Sunday, August 8, 2010

A city’s consciousness

Sharply etched portraits of Mumbai and its people trapped in a plot of contrived ends

On almost every page of Saraswati Park, Anjali Joseph’s debut novel, named for the block of flats in which the three central characters live, the calmness of the narrative appears to be a build-up to an explosive finale. Detailing with meticulous attention what each of the three does as they go about their daily lives, the storyline is so front-loaded with possibilities that a crisis, even a catastrophe, seems inevitable.

This is reinforced all the more by the choice of Mumbai as a setting. The placid prose—not as ultra slo-mo or as up close to the subject as Amit Chaudhuri’s, but definitely a reminder—is almost a set-up for the seemingly mundane lives of Mohan, his wife Lakshmi and his nephew Ashish to intersect with one of the many violent events to have befallen the city. So it is both a relief and a disappointment that nothing of the sort happens—despite the (unintentional?) red herrings in the form of Ashish wandering past Leopold Café and the Gateway of India late one evening.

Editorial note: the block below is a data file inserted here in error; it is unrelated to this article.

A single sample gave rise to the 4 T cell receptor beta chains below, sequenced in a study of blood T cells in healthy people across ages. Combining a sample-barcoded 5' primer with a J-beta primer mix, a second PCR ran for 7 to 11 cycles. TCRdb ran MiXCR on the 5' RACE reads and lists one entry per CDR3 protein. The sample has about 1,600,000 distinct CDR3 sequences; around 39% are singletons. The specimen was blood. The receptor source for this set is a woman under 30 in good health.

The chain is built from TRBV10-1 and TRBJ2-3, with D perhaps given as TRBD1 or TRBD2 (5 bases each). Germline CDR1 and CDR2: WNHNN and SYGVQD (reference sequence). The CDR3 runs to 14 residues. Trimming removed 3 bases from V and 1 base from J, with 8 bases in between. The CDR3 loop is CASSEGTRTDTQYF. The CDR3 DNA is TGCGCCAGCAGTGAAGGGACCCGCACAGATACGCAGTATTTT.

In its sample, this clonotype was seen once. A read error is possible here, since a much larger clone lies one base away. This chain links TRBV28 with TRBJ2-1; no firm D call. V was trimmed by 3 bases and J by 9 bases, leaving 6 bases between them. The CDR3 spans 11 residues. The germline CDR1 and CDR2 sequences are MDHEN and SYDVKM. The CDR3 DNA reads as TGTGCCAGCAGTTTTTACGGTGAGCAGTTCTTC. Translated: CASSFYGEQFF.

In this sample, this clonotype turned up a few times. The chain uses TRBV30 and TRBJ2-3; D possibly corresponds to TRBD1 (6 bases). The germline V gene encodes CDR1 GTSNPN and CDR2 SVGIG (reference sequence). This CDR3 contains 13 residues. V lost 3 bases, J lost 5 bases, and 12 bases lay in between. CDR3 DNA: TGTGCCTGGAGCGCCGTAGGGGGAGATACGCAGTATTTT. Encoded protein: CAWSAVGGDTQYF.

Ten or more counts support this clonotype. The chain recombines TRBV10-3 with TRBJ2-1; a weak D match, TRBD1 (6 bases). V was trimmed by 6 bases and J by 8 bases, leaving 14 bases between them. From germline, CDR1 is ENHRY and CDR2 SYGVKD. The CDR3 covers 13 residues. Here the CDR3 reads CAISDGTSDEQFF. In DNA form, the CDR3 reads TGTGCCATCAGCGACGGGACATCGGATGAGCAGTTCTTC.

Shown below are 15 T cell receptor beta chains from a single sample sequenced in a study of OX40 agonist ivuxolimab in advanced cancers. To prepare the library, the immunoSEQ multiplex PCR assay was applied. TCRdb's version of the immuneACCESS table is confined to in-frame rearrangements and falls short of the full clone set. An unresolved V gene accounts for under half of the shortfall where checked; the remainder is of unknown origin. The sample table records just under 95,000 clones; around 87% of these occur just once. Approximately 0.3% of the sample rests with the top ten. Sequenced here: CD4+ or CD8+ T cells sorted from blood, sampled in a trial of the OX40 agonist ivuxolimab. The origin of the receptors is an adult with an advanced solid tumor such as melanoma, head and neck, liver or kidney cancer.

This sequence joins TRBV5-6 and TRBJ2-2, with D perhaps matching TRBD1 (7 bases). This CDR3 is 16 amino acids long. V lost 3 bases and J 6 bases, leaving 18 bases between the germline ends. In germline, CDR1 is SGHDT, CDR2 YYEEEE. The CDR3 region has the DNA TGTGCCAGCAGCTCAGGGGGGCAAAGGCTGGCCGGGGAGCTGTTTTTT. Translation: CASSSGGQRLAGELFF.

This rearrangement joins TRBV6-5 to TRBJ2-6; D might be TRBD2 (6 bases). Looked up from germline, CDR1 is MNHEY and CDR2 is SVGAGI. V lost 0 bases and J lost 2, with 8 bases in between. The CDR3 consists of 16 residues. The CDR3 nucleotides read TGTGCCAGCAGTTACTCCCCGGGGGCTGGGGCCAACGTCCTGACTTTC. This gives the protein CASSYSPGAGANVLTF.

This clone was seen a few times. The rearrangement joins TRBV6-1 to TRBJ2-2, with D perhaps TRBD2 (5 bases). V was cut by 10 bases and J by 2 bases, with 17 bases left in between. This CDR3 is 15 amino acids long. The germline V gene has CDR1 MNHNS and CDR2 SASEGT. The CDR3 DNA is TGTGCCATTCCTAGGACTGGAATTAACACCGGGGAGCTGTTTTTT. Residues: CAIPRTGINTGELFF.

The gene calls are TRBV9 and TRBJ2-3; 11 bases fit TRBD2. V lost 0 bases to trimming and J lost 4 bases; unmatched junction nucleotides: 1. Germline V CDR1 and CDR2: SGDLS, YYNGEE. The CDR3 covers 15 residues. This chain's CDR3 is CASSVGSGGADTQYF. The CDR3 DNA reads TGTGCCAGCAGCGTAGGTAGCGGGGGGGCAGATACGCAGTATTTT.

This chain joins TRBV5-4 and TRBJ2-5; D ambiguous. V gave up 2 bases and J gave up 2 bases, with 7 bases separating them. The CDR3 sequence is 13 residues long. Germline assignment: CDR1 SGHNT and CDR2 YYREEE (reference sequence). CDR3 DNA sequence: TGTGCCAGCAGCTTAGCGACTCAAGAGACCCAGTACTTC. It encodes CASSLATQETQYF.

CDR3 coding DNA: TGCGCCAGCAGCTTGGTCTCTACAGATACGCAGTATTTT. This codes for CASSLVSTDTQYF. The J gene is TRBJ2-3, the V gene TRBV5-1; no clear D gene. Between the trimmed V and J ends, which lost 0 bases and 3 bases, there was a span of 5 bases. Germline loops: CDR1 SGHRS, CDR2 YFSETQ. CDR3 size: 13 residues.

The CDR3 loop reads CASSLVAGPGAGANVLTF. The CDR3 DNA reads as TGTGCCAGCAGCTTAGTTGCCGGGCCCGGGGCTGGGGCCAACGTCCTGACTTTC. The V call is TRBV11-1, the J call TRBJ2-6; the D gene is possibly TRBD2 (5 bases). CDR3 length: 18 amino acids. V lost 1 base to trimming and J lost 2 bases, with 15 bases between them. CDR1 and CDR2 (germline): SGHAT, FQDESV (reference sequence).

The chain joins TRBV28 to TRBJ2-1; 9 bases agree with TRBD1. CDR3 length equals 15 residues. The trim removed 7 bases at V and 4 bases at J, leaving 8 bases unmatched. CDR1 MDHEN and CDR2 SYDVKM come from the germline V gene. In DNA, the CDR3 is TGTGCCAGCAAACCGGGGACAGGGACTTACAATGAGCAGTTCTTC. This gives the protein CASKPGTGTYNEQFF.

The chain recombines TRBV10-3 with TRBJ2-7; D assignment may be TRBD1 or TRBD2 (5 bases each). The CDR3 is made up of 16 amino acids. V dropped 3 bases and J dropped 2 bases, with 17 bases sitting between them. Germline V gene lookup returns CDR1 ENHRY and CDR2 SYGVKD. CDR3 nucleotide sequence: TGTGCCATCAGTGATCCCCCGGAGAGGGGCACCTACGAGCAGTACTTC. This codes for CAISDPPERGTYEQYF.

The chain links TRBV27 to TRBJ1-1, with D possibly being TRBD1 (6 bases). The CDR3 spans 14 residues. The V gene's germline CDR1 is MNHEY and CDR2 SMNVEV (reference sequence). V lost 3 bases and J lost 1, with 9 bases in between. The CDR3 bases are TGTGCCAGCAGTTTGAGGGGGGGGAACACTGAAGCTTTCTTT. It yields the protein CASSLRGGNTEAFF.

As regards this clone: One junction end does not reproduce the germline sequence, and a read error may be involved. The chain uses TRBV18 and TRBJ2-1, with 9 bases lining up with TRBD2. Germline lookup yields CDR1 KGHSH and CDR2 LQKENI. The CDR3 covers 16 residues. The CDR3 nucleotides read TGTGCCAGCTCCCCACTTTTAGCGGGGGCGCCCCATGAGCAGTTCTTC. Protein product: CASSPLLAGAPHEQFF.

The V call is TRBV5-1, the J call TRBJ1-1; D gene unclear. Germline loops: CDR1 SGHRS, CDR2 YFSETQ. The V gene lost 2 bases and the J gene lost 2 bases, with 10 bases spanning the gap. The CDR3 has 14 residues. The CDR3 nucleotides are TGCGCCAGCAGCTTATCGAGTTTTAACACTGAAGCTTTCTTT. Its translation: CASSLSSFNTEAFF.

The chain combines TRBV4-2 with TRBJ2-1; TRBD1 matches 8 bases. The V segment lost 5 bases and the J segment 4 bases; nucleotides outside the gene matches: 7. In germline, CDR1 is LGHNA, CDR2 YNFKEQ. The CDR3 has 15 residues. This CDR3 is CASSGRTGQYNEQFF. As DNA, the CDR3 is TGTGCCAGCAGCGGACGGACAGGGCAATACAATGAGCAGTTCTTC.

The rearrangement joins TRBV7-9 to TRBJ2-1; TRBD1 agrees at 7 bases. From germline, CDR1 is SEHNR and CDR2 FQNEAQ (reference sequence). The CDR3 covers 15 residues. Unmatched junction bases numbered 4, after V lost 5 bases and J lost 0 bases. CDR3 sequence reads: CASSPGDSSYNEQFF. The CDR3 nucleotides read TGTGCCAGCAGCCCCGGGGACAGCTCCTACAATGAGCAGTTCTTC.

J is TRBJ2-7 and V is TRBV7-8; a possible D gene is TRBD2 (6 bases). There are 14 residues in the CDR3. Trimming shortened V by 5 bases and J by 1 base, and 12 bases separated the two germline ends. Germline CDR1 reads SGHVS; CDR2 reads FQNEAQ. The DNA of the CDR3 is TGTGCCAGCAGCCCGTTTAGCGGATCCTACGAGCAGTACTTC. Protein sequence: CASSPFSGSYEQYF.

Full report here Mint

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